Egypt Jails Opposition Leader for 5 Years

Leading government opponent Ayman Nour, seen in the courtroom, will appeal, his attorneys said.
Leading government opponent Ayman Nour, seen in the courtroom, will appeal, his attorneys said. (By Ben Curtis -- Associated Press)

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By Nagwa Hasaan and Daniel Williams
Washington Post Foreign Service
Sunday, December 25, 2005

CAIRO, Dec. 24 -- An Egyptian court on Saturday sentenced Ayman Nour, the lawyer and politician who challenged President Hosni Mubarak at the polls, to five years in prison on charges of forging petitions. Supporters and human rights groups denounced the conviction as an outrage.

When Judge Abdel Salam Gomaa read the verdict, Nour's wife, Gamila Ismael, led chants of "God is great" and "Down with Hosni Mubarak." Nour, 41, wearing white prison overalls, joined in before he was led from the courtroom cage in which he had been held.

His attorney, Amir Salem, said the verdict would be appealed. "This will go into the dustbin of history," Salem shouted. "This is a political trial to destroy Ayman Nour."

In his written verdict, Gomaa said, "The court does not accept Ayman Nour's defense that the documents were forged by certain parties without his knowledge and with the aim of harming him."

The prosecution of Nour attracted the attention of the Bush administration, which recently demanded that the trial meet "international standards." President Bush has prodded Egypt, a staunch U.S. ally and the second-largest recipient of U.S. foreign aid, to "show the way" to democracy for Arab states in the Middle East. Bush has publicly praised democracy activists such as Nour, who met with Secretary of State Condoleezza Rice last summer.

In Washington, White House spokesman Scott McClellan said that the United States was "deeply troubled" by the verdict.

"The United States calls upon the Egyptian government to act under the laws of Egypt in the spirit of its professed desire for increased political openness and dialogue within Egyptian society, and out of humanitarian concern, to release Mr. Nour from detention," McClellan said.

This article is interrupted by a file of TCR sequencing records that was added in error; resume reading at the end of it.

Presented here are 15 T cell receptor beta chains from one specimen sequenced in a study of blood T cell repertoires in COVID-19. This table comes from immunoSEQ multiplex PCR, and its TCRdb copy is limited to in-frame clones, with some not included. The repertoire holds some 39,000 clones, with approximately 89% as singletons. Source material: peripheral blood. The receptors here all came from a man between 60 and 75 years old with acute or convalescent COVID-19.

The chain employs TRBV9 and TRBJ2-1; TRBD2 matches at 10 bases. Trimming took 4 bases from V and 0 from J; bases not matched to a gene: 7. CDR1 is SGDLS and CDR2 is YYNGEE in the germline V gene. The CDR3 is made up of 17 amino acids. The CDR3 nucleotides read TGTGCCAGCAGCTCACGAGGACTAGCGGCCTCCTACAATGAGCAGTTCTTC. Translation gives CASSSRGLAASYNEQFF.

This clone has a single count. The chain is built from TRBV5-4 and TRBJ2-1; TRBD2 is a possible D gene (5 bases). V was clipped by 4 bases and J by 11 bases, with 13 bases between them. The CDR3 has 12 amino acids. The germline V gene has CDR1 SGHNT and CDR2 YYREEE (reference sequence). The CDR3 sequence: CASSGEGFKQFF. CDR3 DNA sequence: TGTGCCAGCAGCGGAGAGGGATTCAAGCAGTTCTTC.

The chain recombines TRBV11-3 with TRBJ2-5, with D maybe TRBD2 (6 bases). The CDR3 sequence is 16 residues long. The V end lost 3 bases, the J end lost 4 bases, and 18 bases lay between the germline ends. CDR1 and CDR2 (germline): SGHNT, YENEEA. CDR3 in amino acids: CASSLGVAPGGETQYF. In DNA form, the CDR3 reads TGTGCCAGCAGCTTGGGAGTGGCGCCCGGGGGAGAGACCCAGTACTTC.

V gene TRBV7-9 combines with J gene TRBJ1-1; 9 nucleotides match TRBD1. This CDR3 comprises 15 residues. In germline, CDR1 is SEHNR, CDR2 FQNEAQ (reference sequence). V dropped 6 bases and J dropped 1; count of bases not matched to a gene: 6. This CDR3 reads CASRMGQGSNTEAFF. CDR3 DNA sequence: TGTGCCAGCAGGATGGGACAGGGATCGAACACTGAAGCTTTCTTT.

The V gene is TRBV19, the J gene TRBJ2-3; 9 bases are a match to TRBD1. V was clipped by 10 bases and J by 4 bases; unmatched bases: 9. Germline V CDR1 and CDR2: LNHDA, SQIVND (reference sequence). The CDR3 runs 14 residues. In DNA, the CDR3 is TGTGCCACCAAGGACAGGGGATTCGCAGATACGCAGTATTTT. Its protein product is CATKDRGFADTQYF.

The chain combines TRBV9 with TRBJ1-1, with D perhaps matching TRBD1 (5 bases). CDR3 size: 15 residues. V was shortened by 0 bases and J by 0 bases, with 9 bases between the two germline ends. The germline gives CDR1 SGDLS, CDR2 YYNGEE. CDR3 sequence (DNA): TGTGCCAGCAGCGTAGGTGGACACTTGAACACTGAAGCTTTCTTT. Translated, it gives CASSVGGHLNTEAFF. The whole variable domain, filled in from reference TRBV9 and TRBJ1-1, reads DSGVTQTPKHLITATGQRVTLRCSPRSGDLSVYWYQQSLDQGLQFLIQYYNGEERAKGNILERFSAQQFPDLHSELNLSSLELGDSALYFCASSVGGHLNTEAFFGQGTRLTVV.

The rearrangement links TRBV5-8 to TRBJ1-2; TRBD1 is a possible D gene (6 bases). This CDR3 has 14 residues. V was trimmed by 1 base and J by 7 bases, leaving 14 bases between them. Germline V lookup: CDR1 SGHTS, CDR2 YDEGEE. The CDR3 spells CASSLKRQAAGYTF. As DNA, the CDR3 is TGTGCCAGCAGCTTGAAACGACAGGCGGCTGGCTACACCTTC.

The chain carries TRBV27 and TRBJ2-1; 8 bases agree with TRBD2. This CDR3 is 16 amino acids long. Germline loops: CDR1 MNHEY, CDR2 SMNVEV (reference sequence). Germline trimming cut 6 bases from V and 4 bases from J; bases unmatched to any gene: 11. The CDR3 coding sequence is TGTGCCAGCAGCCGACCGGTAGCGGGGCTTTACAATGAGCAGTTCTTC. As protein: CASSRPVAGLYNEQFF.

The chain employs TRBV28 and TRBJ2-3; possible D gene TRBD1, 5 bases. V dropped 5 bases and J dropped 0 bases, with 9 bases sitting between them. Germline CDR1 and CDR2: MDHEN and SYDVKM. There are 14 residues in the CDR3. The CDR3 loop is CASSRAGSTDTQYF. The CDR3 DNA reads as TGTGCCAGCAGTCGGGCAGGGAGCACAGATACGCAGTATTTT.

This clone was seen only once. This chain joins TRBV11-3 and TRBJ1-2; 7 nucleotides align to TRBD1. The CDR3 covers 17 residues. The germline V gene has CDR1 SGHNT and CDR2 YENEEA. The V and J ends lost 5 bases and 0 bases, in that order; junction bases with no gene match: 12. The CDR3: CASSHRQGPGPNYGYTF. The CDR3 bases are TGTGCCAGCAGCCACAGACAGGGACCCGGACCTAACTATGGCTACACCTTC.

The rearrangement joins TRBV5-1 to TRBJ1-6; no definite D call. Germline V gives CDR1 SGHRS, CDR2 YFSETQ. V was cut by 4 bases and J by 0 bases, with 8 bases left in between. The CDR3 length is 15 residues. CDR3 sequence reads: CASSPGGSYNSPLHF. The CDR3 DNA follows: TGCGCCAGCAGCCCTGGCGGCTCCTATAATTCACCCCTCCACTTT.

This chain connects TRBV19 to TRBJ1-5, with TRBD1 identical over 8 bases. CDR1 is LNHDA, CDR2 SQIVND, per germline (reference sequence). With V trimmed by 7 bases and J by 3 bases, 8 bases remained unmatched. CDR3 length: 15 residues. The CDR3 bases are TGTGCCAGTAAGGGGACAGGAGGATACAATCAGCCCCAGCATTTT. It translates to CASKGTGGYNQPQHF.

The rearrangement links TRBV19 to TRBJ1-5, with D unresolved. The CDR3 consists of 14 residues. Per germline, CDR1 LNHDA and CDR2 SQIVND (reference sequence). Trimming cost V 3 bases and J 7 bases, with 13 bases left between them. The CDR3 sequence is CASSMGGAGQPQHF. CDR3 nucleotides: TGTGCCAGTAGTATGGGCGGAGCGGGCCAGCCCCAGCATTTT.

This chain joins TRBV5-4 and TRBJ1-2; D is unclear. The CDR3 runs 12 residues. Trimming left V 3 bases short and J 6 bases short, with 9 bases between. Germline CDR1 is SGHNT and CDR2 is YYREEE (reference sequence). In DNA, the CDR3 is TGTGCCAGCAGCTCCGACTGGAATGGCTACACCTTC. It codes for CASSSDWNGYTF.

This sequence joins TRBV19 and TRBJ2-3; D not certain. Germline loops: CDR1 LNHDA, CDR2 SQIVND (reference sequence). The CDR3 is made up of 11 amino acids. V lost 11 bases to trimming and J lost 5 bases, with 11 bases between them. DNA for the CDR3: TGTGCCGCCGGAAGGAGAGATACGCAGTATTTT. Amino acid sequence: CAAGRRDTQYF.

Fady Qady, an official with Human Rights Watch, said, "The sentence proves what we had previously stated, which is that the trial was politicized. The Egyptian government is incapable of accepting the opinion of the other. The trial was not fair. It was conducted on a political, not a procedural, basis."

The verdict climaxed several months of ups and downs in the democratic opposition's battle with Mubarak, who has been in power a quarter-century.

Nour was charged with forging documents required to legally register his Tomorrow Party. In October 2004, the government-controlled party oversight commission approved his petitions without objection. A few months later, however, prosecutors charged Nour with falsifying scores of papers. He spent six weeks in jail and was released under U.S. pressure.

In September, Nour ran against Mubarak in Egypt's first multi-candidate presidential election. Mubarak won more than 80 percent of the vote in a race characterized by low turnout and open campaigning for Mubarak by his National Democratic Party inside polling stations. Nour finished second with about 7 percent of the vote.

In last month's parliamentary elections, Nour lost his seat to a ruling-party candidate. He received threatening phone calls, and municipal inspectors began visiting his house regularly to lodge complaints about renovation work.


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